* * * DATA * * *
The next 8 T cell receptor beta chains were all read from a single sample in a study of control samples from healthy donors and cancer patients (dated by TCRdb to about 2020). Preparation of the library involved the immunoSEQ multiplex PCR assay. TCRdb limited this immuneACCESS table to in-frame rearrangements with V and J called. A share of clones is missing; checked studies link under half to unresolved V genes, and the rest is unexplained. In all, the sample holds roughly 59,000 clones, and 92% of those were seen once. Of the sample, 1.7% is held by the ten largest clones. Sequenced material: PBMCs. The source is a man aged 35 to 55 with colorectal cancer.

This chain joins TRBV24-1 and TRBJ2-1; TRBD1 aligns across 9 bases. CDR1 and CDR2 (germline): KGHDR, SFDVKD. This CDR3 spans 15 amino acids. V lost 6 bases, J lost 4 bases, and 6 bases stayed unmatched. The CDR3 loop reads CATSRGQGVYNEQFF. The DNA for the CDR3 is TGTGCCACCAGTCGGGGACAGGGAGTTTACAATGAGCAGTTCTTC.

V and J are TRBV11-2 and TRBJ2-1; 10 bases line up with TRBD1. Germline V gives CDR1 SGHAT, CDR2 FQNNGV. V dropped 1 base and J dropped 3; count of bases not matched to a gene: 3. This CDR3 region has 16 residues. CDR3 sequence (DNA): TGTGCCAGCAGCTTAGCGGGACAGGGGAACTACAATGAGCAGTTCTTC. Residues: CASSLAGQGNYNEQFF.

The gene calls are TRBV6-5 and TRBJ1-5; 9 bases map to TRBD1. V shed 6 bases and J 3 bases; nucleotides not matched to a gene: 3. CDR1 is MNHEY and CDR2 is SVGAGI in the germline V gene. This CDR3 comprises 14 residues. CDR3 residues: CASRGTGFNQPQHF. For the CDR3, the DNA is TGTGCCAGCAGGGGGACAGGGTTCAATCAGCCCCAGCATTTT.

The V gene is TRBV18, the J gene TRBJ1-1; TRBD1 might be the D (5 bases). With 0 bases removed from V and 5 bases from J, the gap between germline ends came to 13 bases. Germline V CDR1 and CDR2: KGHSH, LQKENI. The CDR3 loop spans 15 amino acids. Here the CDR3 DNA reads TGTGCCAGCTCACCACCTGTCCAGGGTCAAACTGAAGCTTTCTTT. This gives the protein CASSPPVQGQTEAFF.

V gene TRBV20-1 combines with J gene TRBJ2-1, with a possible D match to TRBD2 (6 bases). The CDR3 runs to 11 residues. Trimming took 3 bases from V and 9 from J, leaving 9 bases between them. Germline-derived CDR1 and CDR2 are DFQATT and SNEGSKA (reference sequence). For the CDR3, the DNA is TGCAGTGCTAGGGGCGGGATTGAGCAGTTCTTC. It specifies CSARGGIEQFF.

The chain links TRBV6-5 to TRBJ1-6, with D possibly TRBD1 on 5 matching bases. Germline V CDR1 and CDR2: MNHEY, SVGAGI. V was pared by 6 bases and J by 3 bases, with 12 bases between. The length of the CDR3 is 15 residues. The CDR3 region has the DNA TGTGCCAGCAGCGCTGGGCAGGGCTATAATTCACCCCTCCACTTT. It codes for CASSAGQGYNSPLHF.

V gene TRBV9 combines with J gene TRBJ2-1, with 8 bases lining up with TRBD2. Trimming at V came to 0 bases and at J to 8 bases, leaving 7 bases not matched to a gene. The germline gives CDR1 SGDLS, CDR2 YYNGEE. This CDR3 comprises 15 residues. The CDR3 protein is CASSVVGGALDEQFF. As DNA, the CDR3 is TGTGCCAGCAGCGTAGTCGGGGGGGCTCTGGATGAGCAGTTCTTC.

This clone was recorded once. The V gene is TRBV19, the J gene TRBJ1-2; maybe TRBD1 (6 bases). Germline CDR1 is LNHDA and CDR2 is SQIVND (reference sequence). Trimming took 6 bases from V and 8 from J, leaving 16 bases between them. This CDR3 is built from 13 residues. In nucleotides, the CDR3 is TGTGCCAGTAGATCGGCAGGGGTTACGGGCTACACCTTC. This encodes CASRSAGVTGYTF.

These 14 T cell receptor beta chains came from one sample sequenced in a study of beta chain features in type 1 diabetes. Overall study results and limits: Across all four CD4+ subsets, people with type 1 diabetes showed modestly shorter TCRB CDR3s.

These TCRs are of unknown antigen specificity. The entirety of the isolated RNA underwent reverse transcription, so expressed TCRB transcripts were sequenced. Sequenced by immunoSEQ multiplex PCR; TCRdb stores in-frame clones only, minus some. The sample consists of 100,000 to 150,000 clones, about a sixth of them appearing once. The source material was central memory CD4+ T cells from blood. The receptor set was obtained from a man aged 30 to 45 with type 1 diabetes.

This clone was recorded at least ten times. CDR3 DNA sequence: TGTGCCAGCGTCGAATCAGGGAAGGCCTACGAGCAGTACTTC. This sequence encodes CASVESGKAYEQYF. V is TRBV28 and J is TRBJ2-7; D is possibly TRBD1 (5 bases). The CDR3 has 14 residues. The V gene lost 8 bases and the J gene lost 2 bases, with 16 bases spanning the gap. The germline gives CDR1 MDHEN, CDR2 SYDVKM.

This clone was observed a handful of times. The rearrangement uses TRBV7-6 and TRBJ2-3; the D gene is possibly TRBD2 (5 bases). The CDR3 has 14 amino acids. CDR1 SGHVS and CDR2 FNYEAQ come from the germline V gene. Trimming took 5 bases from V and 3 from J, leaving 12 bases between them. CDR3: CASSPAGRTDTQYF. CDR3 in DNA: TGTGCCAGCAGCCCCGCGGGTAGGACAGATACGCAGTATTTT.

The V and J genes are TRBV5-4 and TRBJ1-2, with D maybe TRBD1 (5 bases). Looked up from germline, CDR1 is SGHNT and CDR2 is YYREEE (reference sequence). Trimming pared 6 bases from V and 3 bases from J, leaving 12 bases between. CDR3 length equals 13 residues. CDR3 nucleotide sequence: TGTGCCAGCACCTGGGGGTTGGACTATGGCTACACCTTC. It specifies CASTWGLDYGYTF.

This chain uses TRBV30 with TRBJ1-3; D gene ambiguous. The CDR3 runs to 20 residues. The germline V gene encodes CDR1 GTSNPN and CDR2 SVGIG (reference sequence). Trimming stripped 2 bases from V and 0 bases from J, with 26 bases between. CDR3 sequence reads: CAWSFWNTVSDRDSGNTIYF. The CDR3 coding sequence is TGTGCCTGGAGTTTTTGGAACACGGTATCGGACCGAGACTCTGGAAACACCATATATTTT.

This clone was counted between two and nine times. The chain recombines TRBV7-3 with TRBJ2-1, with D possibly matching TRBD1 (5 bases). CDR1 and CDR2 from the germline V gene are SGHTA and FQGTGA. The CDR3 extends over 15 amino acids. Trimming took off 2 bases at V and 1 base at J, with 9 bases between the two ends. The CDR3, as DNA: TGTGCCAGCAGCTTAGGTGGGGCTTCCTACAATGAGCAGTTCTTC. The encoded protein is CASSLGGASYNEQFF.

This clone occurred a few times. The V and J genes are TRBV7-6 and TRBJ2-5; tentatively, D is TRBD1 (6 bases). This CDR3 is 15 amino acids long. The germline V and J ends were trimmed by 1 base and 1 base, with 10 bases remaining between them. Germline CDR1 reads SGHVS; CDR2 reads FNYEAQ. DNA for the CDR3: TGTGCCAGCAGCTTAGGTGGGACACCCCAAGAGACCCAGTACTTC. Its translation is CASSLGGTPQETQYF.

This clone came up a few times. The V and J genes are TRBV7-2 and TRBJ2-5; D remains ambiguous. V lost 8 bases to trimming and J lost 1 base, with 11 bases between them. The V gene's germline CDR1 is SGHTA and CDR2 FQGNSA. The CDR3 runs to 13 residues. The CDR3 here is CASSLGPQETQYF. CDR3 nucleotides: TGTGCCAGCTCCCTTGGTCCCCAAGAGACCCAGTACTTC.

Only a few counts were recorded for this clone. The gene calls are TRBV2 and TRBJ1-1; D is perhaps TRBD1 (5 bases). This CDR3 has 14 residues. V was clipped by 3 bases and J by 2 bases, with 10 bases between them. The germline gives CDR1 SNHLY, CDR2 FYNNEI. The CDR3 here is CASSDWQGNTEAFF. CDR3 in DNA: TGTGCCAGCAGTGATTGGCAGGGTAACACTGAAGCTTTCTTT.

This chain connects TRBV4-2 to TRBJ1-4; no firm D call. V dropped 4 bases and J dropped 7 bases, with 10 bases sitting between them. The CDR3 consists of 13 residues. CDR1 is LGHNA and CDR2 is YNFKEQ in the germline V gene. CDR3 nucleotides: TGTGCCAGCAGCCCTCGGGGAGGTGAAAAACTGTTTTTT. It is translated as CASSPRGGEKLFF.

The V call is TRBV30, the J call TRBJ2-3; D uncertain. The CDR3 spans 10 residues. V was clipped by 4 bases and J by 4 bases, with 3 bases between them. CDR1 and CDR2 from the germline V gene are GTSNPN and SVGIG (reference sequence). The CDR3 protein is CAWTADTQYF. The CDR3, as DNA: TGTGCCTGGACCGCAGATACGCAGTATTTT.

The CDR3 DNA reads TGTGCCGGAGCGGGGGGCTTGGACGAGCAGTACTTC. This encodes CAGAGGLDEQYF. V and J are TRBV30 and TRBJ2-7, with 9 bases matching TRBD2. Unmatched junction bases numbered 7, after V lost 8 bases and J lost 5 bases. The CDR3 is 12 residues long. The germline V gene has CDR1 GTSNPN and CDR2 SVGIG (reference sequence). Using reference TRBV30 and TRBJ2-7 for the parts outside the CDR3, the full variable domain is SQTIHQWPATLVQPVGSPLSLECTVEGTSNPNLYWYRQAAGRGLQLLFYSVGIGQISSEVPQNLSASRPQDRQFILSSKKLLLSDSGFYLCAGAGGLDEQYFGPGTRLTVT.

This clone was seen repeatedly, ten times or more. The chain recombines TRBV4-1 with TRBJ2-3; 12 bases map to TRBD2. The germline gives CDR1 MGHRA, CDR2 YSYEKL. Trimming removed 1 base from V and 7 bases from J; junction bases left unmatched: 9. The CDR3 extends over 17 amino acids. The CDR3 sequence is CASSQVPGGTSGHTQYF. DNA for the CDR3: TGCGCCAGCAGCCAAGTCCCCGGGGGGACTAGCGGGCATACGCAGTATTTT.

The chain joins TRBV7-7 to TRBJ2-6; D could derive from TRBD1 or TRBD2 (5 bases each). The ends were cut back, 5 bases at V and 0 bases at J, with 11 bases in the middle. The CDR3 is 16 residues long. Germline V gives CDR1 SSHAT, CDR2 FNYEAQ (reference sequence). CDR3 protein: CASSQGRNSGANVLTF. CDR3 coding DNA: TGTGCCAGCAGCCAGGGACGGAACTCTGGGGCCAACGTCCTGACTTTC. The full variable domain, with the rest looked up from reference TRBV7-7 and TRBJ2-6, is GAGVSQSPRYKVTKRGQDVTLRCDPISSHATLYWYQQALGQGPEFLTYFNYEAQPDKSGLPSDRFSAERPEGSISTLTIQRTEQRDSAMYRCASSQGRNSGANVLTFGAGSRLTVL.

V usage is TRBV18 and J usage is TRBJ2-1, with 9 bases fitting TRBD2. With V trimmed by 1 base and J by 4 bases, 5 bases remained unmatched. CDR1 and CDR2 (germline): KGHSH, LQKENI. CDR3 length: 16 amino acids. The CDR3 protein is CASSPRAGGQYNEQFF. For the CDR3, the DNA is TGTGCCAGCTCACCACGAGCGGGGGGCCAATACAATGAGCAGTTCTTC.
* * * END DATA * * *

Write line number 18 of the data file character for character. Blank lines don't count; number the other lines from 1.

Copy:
This clone came up a few times. The V and J genes are TRBV7-2 and TRBJ2-5; D remains ambiguous. V lost 8 bases to trimming and J lost 1 base, with 11 bases between them. The V gene's germline CDR1 is SGHTA and CDR2 FQGNSA. The CDR3 runs to 13 residues. The CDR3 here is CASSLGPQETQYF. CDR3 nucleotides: TGTGCCAGCTCCCTTGGTCCCCAAGAGACCCAGTACTTC.